Dominic Cummings’ trillion dollar tech fantasy

We all got a laugh a couple of weeks ago upon learning why Dominic Cummings, the Dick Cheney of Boris Johnson’s government, wants the UK government free to provide state aid to companies (it’s one of the principal reaons for wanting to violate the EU Exit Agreement Johnson had pushed through Parliament just last year). The reason, as Robert Peston quotes Cummings, is:

Countries that were late to industrialisation were owned/coerced by those early (to it). The same will happen to countries without trillion dollar tech companies over the next 20 years.

The most obvious response to Cummings is best put by the inimitable Marina Hyde, who asks us to imagine a friend of Cummings looking him in the eye and saying ““Mate, with the best will in the world, what on EARTH about the last six months makes you think you can build the next Apple?”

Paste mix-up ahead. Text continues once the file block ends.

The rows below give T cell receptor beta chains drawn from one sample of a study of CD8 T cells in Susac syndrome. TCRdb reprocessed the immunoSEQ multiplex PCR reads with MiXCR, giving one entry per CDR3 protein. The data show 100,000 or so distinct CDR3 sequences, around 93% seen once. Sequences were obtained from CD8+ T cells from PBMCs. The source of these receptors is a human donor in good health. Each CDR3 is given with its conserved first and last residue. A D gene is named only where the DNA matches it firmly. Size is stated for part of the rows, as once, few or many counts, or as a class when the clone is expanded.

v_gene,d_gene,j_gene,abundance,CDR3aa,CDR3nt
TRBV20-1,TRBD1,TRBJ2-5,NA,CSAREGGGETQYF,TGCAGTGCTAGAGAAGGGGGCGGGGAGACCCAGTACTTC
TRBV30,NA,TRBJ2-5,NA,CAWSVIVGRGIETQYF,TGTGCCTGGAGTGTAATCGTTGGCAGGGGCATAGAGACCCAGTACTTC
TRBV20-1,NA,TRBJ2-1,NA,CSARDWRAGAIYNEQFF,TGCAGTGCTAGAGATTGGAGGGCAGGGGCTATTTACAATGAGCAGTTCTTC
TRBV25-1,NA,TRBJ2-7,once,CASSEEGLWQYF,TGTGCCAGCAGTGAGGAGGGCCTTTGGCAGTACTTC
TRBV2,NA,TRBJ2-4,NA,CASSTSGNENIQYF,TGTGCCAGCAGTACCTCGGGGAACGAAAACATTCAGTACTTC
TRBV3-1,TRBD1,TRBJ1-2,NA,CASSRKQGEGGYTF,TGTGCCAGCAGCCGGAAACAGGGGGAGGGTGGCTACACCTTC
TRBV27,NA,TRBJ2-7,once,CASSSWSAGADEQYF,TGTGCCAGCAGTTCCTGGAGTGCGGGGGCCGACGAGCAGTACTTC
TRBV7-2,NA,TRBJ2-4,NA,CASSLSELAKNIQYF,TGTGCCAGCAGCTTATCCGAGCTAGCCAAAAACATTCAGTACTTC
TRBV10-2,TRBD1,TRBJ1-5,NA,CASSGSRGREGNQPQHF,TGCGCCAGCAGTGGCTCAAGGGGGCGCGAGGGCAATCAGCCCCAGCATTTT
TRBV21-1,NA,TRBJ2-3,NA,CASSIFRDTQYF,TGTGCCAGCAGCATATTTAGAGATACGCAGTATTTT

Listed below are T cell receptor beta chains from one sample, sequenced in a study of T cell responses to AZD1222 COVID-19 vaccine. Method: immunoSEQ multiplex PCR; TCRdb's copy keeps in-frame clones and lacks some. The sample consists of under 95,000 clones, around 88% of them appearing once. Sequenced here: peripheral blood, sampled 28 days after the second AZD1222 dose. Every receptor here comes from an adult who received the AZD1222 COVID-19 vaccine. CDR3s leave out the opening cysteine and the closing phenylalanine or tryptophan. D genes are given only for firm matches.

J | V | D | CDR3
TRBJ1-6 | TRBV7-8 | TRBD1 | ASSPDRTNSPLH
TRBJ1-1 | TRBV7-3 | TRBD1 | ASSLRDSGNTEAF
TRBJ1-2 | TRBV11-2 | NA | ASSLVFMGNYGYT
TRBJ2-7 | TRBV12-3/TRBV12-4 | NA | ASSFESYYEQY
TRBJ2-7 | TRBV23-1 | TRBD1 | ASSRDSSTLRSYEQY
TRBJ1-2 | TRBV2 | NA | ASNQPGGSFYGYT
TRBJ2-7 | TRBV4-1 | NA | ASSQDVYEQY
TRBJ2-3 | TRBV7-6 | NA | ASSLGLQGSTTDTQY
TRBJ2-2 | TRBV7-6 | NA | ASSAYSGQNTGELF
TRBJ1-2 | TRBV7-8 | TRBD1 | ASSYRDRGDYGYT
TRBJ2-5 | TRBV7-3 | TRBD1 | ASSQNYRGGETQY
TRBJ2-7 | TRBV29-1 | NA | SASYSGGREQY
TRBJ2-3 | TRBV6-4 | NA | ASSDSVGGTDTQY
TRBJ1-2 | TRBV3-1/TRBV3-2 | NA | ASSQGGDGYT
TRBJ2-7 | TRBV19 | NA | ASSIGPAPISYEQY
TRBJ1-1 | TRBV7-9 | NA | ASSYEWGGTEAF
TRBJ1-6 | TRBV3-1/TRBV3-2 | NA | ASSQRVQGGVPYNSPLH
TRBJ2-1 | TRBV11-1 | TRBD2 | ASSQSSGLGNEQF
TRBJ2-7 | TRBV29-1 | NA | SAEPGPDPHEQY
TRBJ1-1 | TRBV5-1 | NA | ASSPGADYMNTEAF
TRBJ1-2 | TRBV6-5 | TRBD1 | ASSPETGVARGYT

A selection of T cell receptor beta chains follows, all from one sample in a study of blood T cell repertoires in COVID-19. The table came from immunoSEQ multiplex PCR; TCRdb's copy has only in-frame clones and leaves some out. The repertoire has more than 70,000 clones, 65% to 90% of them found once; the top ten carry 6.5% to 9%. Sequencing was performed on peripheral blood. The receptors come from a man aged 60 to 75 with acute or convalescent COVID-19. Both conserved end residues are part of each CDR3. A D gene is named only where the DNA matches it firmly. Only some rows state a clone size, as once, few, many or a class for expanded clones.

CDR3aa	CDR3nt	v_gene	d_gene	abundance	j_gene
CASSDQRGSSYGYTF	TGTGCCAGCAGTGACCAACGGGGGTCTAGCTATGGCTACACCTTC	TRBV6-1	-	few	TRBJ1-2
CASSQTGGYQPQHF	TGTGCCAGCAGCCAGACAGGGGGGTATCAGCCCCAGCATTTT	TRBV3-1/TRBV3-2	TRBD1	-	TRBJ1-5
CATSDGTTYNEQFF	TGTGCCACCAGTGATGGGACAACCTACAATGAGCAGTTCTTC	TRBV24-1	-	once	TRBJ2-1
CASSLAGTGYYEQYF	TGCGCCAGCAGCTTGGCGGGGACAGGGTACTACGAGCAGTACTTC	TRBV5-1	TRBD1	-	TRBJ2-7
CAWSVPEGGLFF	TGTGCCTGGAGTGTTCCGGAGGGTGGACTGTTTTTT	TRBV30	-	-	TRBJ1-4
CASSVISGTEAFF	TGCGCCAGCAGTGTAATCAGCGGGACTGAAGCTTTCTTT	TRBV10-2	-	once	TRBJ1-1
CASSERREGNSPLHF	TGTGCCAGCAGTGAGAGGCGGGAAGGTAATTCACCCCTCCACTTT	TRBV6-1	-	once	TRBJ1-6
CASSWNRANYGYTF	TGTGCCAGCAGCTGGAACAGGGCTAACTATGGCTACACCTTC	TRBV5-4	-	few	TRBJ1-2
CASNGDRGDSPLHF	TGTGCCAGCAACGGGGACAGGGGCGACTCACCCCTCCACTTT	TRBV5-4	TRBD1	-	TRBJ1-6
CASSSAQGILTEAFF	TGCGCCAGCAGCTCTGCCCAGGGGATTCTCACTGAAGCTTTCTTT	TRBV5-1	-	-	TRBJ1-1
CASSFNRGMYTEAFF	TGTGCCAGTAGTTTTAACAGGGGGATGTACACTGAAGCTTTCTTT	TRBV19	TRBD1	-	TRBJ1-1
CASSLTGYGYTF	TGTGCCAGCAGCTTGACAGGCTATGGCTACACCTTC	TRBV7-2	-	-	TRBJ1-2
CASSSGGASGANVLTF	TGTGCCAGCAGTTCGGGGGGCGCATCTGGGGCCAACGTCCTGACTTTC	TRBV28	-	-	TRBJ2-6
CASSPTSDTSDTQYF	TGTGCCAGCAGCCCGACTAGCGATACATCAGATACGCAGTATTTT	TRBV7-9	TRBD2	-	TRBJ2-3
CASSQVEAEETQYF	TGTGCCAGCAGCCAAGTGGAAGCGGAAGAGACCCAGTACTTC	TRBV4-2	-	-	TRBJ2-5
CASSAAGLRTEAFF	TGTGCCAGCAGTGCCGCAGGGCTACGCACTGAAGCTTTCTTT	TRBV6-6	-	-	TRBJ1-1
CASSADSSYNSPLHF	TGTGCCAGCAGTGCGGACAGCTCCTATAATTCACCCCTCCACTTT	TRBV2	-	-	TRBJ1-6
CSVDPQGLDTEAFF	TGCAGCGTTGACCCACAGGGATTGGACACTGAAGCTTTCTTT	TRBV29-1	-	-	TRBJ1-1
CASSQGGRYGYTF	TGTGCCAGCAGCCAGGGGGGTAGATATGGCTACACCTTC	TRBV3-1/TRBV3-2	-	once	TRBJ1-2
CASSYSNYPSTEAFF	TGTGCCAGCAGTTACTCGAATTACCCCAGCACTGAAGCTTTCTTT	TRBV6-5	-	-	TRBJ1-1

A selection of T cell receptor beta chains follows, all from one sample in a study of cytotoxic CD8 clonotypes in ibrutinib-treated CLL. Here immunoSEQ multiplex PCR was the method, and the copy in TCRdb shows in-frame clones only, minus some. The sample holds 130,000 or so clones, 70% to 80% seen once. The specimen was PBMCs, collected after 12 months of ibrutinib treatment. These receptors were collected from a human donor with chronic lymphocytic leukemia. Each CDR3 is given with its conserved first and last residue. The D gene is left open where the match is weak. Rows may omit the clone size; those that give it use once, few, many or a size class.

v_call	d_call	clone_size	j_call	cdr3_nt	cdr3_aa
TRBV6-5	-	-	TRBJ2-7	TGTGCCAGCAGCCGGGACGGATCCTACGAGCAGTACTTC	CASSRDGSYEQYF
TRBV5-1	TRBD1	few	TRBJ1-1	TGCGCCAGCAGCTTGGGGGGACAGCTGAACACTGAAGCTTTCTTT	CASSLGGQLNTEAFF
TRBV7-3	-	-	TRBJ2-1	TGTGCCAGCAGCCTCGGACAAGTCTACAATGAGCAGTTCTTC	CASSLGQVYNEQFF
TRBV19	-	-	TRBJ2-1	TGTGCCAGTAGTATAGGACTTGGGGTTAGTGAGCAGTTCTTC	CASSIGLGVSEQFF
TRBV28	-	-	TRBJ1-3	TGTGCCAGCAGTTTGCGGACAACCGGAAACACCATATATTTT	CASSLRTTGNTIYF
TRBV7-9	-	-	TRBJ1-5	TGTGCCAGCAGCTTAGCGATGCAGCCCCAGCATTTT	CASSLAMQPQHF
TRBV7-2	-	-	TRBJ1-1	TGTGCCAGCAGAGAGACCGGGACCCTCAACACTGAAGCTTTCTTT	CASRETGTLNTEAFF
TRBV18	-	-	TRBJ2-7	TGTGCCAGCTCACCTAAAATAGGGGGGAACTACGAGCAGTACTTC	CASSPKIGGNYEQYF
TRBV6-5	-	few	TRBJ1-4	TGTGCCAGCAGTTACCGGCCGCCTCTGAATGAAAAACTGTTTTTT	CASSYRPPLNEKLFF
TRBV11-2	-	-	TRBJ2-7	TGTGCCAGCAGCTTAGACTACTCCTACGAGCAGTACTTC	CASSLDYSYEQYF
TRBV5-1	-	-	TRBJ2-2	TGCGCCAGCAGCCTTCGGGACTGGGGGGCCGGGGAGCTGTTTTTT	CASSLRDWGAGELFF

Others have allowed mere doubt about Cummings’ competence rather than denial of it, and then given him the benefit of that doubt; instead, they criticise his trillion-dollar tech company scheme on the grounds that the countries usually classed “late industrializers” – from Germany and the USA in the late 19th century to Korea in the late 20th – are often reckoned to have done pretty well for themselves, and to have avoided ownership and coercion by Britain. In this regard, though, I think Cummings assertion is entirely correct, even if (for reasons I’ll get to) his idea is bad. Britain did use its position as the first industrial power to both own and coerce much of the world, and it did so successfully for over a century. And Britain’s success in this does offer some parallels with America’s, and the trillion-dollar tech companies of the Silicon Valley and Seattle, today. But does that mean Britain can, or should, try to follow that model today? Let me tell you why not.